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I have 2 tables:

mysql> describe solution_sections;
| Field               | Type          | Null | Key | Default | Extra          |
| solution_section_id | int(10)       | NO   | PRI | NULL    | auto_increment |
| display_order       | int(10)       | NO   |     | NULL    |                |
| section_name        | varchar(1000) | YES  |     | NULL    |                |
3 rows in set (0.00 sec)

mysql> describe suggested_solution_comments;

| Field                 | Type           | Null | Key | Default | Extra          |
| comment_id            | int(10)        | NO   | PRI | NULL    | auto_increment |
| problem_id            | int(10)        | NO   |     | NULL    |                |
| suggested_solution_id | int(10)        | NO   |     | NULL    |                |
| commenter_id          | int(10)        | NO   |     | NULL    |                |
| comment               | varchar(10000) | YES  |     | NULL    |                |
| solution_part         | int(3)         | NO   |     | NULL    |                |
| date                  | date           | NO   |     | NULL    |                |

What I am trying to do is to display the list of section_name from the solution_sections table. It only has about 10 rows in it. And for every section name, to get the list of suggested_solution_comments associated with it.

The tables are linked by suggested_solution_comments.solution_part and solution_sections.solution_section_id

Here is what I am trying so far:

select section_name , comment , solution_part , display_order from solution_sections 
    left join suggested_solution_comments on 
    solution_sections.solution_section_id = suggested_solution_comments.solution_part   
    where suggested_solution_id = 188
    group by display_order;

But that returns nothing when there are no comments. But even if there are no comments, I'd like to still display the list of section_names from the solution_sections table.


share|improve this question
If solution_part really does reference solution_section_id, it should be named as such, use a foreign key, and have the same type and size as the originating id. Why is comment allowed to be null - isn't the point of this table to store comments? What is that date referencing - the date of the solution, the comment, christmas, what? If it is insert_date, consider making it a timestamp. Oh, and... currently your query requires that comments be about suggested_solution_id = 188 - try moving that to the ON clause (or eliminating it altogether). – Clockwork-Muse Nov 4 '11 at 16:02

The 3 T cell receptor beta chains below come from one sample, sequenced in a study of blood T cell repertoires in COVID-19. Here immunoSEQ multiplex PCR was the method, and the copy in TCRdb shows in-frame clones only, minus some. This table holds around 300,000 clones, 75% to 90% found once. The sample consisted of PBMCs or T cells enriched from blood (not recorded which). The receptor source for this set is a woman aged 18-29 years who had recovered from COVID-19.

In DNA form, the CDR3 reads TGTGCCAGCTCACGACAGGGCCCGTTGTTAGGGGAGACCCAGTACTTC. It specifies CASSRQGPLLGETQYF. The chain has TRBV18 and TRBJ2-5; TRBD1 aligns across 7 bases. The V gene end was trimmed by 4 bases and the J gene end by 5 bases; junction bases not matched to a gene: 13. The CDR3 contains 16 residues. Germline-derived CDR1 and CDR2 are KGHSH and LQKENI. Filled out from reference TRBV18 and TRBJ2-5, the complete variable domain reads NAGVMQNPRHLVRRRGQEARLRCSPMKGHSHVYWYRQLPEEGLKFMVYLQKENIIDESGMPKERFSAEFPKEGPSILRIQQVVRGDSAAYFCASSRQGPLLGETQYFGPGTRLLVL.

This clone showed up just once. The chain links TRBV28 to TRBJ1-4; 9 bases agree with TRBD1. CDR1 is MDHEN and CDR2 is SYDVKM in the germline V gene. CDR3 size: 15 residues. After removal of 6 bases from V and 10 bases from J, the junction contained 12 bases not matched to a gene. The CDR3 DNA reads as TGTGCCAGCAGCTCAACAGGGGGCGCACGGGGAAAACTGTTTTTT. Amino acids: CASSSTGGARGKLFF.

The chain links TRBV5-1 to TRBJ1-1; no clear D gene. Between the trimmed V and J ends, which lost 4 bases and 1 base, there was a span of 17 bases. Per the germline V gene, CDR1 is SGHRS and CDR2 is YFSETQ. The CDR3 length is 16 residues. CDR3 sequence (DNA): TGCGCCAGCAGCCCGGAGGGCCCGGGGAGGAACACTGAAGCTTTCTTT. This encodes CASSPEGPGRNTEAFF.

up vote 2 down vote accepted

The problem is here:

where suggested_solution_id = 188

Your query requires the suggested_solution_id have a value of 188, which will never be true for records that have no comments. Try adding in this:

OR suggested_solution_id IS NULL

share|improve this answer
Just tried adding the null check, but that didn't work – GeekedOut Nov 4 '11 at 15:37
unfortunately, adding that condition to the WHERE clause will still cause it be false for records that do have comments, but are not part of the listed suggested_solution_id. – Clockwork-Muse Nov 4 '11 at 15:45
@X-Zero Presumably the author knows that, otherwise he wouldn't have included the WHERE clause in his example. I'm assuming the author wanted matching suggested_solution_comments if they existed, but he wanted to see solution_sections regardless. – ean5533 Nov 4 '11 at 17:33

By using suggested_solution_id in the where clausule you are eliminating from the result any row that have no content no matching row in suggested_solution_comments table.

If you want to get results even when suggested_solution_comments has no content you can't use this field in the where clausule. or you have to consider the possibility that suggested_solution_id could be NULL.

EDITED to take in consideration the comment by @X-Zero

share|improve this answer
Just tried adding the null check, but that didn't work – GeekedOut Nov 4 '11 at 15:37
No, he's not eliminating rows that have no content, he's eliminating rows that do not have matching content. If he wants comments from all sections, he's probably going to have to eliminate the WHERE clause altogether. – Clockwork-Muse Nov 4 '11 at 15:47

I think your table structure is not the best to do this. if you have just a primary key in each table, and want to perform on join on those, it would need to refer to the same thing.. Otherwise, introducing a foreign key able to join on a primary key in the other table.

share|improve this answer
How would you structure the table to do this? You are right. I think the table structure is part of the problem, but I am not sure how to improve it. – GeekedOut Nov 4 '11 at 15:36

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